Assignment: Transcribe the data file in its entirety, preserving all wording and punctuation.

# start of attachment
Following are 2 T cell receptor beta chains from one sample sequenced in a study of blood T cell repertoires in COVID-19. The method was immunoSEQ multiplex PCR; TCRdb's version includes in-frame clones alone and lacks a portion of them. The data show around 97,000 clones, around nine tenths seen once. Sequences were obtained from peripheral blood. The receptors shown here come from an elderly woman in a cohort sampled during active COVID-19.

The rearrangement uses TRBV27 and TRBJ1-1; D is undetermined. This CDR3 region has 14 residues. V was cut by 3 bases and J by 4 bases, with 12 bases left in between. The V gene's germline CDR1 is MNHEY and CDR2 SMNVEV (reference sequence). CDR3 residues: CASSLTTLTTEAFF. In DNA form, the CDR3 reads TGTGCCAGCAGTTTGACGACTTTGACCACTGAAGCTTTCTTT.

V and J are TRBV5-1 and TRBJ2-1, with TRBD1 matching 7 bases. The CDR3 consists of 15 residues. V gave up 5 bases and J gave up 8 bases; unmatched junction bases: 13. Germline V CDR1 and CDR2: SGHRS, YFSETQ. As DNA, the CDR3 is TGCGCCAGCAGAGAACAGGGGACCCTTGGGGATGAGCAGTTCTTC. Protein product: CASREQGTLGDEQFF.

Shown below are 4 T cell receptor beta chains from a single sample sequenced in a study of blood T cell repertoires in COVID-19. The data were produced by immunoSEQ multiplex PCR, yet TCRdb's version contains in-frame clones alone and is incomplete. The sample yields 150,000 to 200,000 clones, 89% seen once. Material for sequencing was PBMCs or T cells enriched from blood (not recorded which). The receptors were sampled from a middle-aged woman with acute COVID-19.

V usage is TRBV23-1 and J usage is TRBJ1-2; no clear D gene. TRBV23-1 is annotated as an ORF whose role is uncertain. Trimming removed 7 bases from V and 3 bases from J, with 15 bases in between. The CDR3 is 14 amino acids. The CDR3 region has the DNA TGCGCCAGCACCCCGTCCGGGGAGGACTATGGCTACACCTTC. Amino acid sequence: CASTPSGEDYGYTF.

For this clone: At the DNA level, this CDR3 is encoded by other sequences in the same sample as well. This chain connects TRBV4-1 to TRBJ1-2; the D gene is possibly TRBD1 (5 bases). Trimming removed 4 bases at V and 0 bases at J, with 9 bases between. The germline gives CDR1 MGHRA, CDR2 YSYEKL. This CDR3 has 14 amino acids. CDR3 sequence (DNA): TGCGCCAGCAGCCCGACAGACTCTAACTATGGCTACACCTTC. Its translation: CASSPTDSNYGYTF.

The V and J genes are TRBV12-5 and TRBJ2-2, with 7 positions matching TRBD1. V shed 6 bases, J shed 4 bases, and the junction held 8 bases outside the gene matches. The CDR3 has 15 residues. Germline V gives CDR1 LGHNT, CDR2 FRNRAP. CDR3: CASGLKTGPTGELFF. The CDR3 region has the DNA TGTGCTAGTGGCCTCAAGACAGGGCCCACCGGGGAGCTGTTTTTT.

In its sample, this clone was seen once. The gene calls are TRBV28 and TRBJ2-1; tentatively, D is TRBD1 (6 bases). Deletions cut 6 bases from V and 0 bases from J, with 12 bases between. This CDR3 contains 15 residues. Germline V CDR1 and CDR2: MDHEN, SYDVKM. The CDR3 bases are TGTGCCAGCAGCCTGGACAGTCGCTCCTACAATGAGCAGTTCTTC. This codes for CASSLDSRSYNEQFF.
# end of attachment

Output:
Following are 2 T cell receptor beta chains from one sample sequenced in a study of blood T cell repertoires in COVID-19. The method was immunoSEQ multiplex PCR; TCRdb's version includes in-frame clones alone and lacks a portion of them. The data show around 97,000 clones, around nine tenths seen once. Sequences were obtained from peripheral blood. The receptors shown here come from an elderly woman in a cohort sampled during active COVID-19.

The rearrangement uses TRBV27 and TRBJ1-1; D is undetermined. This CDR3 region has 14 residues. V was cut by 3 bases and J by 4 bases, with 12 bases left in between. The V gene's germline CDR1 is MNHEY and CDR2 SMNVEV (reference sequence). CDR3 residues: CASSLTTLTTEAFF. In DNA form, the CDR3 reads TGTGCCAGCAGTTTGACGACTTTGACCACTGAAGCTTTCTTT.

V and J are TRBV5-1 and TRBJ2-1, with TRBD1 matching 7 bases. The CDR3 consists of 15 residues. V gave up 5 bases and J gave up 8 bases; unmatched junction bases: 13. Germline V CDR1 and CDR2: SGHRS, YFSETQ. As DNA, the CDR3 is TGCGCCAGCAGAGAACAGGGGACCCTTGGGGATGAGCAGTTCTTC. Protein product: CASREQGTLGDEQFF.

Shown below are 4 T cell receptor beta chains from a single sample sequenced in a study of blood T cell repertoires in COVID-19. The data were produced by immunoSEQ multiplex PCR, yet TCRdb's version contains in-frame clones alone and is incomplete. The sample yields 150,000 to 200,000 clones, 89% seen once. Material for sequencing was PBMCs or T cells enriched from blood (not recorded which). The receptors were sampled from a middle-aged woman with acute COVID-19.

V usage is TRBV23-1 and J usage is TRBJ1-2; no clear D gene. TRBV23-1 is annotated as an ORF whose role is uncertain. Trimming removed 7 bases from V and 3 bases from J, with 15 bases in between. The CDR3 is 14 amino acids. The CDR3 region has the DNA TGCGCCAGCACCCCGTCCGGGGAGGACTATGGCTACACCTTC. Amino acid sequence: CASTPSGEDYGYTF.

For this clone: At the DNA level, this CDR3 is encoded by other sequences in the same sample as well. This chain connects TRBV4-1 to TRBJ1-2; the D gene is possibly TRBD1 (5 bases). Trimming removed 4 bases at V and 0 bases at J, with 9 bases between. The germline gives CDR1 MGHRA, CDR2 YSYEKL. This CDR3 has 14 amino acids. CDR3 sequence (DNA): TGCGCCAGCAGCCCGACAGACTCTAACTATGGCTACACCTTC. Its translation: CASSPTDSNYGYTF.

The V and J genes are TRBV12-5 and TRBJ2-2, with 7 positions matching TRBD1. V shed 6 bases, J shed 4 bases, and the junction held 8 bases outside the gene matches. The CDR3 has 15 residues. Germline V gives CDR1 LGHNT, CDR2 FRNRAP. CDR3: CASGLKTGPTGELFF. The CDR3 region has the DNA TGTGCTAGTGGCCTCAAGACAGGGCCCACCGGGGAGCTGTTTTTT.

In its sample, this clone was seen once. The gene calls are TRBV28 and TRBJ2-1; tentatively, D is TRBD1 (6 bases). Deletions cut 6 bases from V and 0 bases from J, with 12 bases between. This CDR3 contains 15 residues. Germline V CDR1 and CDR2: MDHEN, SYDVKM. The CDR3 bases are TGTGCCAGCAGCCTGGACAGTCGCTCCTACAATGAGCAGTTCTTC. This codes for CASSLDSRSYNEQFF.